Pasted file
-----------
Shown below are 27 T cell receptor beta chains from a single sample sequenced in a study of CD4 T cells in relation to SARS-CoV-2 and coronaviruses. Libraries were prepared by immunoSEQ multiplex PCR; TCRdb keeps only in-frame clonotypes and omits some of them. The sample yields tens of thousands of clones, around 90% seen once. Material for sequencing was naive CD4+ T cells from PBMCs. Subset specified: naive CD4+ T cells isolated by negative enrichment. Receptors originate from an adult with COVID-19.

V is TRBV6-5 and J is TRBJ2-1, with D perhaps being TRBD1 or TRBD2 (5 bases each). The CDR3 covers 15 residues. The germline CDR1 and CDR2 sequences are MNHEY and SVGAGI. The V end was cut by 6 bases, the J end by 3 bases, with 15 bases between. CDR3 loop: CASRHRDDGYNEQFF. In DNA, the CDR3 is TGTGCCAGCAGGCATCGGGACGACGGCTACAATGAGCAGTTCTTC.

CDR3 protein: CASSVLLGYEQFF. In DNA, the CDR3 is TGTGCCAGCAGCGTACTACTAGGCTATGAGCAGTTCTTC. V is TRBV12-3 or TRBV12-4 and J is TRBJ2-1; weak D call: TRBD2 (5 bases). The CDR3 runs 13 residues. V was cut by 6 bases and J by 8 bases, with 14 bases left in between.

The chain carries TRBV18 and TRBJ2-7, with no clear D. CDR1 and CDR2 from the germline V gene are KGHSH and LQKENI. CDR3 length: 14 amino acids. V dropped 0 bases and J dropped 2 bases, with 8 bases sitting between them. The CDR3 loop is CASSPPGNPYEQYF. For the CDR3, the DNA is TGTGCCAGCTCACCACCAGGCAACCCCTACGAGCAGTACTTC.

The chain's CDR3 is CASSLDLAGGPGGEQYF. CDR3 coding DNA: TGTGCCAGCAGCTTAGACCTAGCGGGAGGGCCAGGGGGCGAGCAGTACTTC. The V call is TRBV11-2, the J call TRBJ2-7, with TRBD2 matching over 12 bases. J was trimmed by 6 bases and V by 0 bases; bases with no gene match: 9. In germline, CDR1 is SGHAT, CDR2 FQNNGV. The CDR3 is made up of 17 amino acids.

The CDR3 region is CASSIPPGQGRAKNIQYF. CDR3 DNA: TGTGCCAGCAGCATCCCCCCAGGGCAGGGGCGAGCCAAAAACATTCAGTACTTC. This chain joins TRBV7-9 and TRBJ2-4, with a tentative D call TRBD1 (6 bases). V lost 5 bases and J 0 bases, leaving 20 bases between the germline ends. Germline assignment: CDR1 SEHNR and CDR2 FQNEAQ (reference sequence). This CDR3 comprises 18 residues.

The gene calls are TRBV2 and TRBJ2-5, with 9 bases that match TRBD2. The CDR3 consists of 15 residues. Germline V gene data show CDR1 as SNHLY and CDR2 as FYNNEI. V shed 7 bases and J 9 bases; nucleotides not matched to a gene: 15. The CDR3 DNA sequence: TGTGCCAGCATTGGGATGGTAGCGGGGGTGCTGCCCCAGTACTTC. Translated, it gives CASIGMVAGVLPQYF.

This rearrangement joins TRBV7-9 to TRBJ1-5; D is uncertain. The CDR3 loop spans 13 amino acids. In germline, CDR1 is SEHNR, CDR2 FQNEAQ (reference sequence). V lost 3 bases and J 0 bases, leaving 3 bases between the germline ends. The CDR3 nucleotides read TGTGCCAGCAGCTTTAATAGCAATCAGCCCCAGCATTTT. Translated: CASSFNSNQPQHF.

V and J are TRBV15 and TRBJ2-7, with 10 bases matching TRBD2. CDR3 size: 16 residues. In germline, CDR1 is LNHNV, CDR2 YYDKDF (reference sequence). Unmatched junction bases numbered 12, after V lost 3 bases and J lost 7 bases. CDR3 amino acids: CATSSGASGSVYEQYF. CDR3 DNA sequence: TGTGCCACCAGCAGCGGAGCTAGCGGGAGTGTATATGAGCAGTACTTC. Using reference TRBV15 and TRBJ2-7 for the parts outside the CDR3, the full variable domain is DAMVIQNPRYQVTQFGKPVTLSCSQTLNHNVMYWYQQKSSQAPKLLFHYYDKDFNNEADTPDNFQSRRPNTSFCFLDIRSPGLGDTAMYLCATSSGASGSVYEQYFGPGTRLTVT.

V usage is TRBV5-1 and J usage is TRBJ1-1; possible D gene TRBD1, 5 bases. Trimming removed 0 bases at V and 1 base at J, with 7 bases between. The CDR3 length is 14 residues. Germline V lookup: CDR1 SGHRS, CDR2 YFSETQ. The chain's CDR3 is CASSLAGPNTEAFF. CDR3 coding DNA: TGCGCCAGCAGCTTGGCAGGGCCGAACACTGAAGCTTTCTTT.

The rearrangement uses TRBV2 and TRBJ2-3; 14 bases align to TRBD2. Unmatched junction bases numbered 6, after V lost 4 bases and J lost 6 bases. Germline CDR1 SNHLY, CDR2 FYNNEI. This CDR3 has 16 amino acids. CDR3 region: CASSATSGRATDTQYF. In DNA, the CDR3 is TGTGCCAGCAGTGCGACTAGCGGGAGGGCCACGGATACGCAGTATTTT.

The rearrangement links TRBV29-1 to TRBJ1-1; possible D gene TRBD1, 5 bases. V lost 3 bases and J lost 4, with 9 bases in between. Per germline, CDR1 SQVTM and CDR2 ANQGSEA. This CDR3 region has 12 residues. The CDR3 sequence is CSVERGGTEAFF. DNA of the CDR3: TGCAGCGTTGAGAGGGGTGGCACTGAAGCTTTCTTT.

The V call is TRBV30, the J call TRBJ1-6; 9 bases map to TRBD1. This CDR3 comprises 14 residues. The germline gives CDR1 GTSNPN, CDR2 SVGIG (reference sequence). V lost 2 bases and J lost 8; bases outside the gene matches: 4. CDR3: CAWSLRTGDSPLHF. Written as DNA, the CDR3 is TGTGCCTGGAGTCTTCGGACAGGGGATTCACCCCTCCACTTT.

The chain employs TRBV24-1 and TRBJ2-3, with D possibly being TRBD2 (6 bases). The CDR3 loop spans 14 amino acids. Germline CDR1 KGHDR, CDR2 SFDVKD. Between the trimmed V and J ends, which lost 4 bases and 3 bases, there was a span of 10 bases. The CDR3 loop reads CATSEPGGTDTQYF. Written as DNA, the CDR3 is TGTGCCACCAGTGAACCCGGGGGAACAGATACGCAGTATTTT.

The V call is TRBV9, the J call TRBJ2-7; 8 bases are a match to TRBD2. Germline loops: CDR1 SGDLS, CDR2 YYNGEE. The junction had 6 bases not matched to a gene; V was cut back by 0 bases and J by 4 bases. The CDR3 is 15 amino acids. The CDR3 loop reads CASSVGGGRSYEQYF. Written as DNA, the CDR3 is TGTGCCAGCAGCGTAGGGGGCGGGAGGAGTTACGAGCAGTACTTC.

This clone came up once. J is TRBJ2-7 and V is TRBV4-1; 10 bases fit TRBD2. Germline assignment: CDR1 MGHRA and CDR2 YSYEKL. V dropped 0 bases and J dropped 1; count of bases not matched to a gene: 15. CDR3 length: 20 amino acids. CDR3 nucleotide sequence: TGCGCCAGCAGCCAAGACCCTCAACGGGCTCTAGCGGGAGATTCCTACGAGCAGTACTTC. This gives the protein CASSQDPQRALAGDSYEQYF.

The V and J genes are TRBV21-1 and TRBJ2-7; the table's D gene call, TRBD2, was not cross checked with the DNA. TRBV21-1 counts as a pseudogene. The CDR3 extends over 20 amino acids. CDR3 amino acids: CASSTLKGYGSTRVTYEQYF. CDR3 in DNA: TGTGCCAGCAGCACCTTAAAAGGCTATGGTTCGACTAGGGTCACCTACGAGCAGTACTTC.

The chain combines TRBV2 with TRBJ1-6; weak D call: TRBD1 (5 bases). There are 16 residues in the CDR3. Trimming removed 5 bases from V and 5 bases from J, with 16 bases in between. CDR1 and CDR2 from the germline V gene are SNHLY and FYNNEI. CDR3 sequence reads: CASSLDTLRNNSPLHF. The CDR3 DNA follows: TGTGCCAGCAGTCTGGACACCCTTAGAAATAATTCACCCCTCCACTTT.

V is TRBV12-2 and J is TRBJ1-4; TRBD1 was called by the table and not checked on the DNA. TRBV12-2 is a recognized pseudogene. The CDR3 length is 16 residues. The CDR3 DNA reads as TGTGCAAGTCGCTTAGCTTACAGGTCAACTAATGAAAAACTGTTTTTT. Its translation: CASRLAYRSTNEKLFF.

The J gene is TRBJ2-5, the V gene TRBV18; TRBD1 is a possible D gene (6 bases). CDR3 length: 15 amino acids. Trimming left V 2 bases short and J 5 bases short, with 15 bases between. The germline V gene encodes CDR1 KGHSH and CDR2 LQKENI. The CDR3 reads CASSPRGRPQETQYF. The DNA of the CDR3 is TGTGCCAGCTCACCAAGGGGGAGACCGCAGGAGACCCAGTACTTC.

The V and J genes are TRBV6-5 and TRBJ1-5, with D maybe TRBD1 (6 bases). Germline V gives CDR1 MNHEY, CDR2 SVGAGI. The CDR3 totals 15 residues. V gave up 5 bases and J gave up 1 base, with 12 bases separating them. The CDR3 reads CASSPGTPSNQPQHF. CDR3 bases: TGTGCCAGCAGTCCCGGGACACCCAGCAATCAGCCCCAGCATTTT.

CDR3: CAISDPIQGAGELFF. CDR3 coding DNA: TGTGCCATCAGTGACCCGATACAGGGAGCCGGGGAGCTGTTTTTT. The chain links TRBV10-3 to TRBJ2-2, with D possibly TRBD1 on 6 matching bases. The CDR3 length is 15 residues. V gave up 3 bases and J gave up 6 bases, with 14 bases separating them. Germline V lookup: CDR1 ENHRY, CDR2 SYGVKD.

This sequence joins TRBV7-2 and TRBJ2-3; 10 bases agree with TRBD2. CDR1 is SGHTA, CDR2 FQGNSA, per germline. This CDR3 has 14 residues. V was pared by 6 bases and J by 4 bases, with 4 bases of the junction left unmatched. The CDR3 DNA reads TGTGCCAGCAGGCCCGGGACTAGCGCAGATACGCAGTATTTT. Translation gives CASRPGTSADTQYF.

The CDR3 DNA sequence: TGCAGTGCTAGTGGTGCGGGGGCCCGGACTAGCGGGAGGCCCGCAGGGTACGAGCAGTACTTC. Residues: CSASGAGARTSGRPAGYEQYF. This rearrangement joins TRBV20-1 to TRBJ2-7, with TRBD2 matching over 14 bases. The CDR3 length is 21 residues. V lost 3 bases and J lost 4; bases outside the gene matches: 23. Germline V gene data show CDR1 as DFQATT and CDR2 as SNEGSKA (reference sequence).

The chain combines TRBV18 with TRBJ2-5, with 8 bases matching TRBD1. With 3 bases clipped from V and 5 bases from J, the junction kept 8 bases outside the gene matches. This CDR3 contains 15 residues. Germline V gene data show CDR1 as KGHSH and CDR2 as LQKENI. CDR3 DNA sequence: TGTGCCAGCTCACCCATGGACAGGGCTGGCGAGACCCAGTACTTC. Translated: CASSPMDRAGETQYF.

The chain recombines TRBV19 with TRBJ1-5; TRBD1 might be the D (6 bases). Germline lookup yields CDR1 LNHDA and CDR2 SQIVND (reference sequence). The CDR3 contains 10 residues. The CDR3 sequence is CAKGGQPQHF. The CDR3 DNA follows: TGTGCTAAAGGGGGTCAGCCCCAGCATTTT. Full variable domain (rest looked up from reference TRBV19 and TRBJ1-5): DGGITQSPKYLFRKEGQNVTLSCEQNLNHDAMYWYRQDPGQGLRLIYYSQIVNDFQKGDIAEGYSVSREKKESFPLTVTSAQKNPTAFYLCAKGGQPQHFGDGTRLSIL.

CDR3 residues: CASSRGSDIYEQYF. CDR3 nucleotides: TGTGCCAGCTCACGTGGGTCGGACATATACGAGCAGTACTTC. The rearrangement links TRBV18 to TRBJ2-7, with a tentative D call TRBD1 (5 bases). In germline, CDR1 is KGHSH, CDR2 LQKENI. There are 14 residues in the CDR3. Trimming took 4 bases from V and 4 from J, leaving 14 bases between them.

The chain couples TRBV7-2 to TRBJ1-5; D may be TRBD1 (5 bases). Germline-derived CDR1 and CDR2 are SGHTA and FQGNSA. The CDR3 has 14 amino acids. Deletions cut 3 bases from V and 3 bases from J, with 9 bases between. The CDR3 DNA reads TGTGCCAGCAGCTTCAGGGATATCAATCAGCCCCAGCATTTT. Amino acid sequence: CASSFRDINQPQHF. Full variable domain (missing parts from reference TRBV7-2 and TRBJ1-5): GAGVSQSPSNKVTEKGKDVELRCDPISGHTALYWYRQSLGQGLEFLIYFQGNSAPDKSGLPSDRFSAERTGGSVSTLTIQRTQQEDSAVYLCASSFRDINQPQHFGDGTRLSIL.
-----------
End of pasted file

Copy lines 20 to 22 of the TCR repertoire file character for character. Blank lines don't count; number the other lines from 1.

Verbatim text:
The J gene is TRBJ2-5, the V gene TRBV18; TRBD1 is a possible D gene (6 bases). CDR3 length: 15 amino acids. Trimming left V 2 bases short and J 5 bases short, with 15 bases between. The germline V gene encodes CDR1 KGHSH and CDR2 LQKENI. The CDR3 reads CASSPRGRPQETQYF. The DNA of the CDR3 is TGTGCCAGCTCACCAAGGGGGAGACCGCAGGAGACCCAGTACTTC.

The V and J genes are TRBV6-5 and TRBJ1-5, with D maybe TRBD1 (6 bases). Germline V gives CDR1 MNHEY, CDR2 SVGAGI. The CDR3 totals 15 residues. V gave up 5 bases and J gave up 1 base, with 12 bases separating them. The CDR3 reads CASSPGTPSNQPQHF. CDR3 bases: TGTGCCAGCAGTCCCGGGACACCCAGCAATCAGCCCCAGCATTTT.

CDR3: CAISDPIQGAGELFF. CDR3 coding DNA: TGTGCCATCAGTGACCCGATACAGGGAGCCGGGGAGCTGTTTTTT. The chain links TRBV10-3 to TRBJ2-2, with D possibly TRBD1 on 6 matching bases. The CDR3 length is 15 residues. V gave up 3 bases and J gave up 6 bases, with 14 bases separating them. Germline V lookup: CDR1 ENHRY, CDR2 SYGVKD.